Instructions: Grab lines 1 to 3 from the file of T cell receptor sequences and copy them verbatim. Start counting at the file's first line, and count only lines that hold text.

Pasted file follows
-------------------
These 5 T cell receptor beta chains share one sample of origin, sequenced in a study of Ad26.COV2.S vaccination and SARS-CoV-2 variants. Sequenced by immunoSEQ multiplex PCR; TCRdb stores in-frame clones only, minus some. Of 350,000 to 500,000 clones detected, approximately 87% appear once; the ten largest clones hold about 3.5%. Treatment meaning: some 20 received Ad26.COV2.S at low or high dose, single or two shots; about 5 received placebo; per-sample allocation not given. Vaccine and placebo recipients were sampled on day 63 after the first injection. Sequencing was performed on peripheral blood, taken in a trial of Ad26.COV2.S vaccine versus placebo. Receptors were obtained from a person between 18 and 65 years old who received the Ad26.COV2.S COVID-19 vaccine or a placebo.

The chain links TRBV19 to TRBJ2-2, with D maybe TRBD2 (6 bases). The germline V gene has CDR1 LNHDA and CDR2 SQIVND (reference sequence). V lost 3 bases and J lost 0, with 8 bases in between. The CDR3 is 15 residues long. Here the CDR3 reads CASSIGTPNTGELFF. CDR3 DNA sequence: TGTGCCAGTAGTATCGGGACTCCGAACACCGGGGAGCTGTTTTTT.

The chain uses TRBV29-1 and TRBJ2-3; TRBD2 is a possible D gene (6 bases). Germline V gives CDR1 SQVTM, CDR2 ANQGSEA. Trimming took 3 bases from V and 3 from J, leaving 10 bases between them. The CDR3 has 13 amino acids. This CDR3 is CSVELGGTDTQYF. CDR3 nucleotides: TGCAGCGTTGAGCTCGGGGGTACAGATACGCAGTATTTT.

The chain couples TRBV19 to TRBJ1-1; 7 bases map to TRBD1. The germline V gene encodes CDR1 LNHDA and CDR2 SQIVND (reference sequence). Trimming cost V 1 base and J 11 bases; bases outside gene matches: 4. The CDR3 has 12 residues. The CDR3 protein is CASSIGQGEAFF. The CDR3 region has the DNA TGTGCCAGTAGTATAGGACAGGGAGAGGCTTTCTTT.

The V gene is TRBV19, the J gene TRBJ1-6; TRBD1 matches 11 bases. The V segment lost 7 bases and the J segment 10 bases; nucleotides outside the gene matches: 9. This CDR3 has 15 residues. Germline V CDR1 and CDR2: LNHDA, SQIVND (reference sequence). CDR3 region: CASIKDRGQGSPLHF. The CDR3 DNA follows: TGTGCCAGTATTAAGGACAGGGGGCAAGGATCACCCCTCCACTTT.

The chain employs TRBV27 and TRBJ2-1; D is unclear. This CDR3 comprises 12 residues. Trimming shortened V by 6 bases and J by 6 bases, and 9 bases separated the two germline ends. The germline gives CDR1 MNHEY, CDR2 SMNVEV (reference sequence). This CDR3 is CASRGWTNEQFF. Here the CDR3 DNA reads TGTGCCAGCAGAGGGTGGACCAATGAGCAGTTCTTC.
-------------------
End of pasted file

These 5 T cell receptor beta chains share one sample of origin, sequenced in a study of Ad26.COV2.S vaccination and SARS-CoV-2 variants. Sequenced by immunoSEQ multiplex PCR; TCRdb stores in-frame clones only, minus some. Of 350,000 to 500,000 clones detected, approximately 87% appear once; the ten largest clones hold about 3.5%. Treatment meaning: some 20 received Ad26.COV2.S at low or high dose, single or two shots; about 5 received placebo; per-sample allocation not given. Vaccine and placebo recipients were sampled on day 63 after the first injection. Sequencing was performed on peripheral blood, taken in a trial of Ad26.COV2.S vaccine versus placebo. Receptors were obtained from a person between 18 and 65 years old who received the Ad26.COV2.S COVID-19 vaccine or a placebo.

The chain links TRBV19 to TRBJ2-2, with D maybe TRBD2 (6 bases). The germline V gene has CDR1 LNHDA and CDR2 SQIVND (reference sequence). V lost 3 bases and J lost 0, with 8 bases in between. The CDR3 is 15 residues long. Here the CDR3 reads CASSIGTPNTGELFF. CDR3 DNA sequence: TGTGCCAGTAGTATCGGGACTCCGAACACCGGGGAGCTGTTTTTT.

The chain uses TRBV29-1 and TRBJ2-3; TRBD2 is a possible D gene (6 bases). Germline V gives CDR1 SQVTM, CDR2 ANQGSEA. Trimming took 3 bases from V and 3 from J, leaving 10 bases between them. The CDR3 has 13 amino acids. This CDR3 is CSVELGGTDTQYF. CDR3 nucleotides: TGCAGCGTTGAGCTCGGGGGTACAGATACGCAGTATTTT.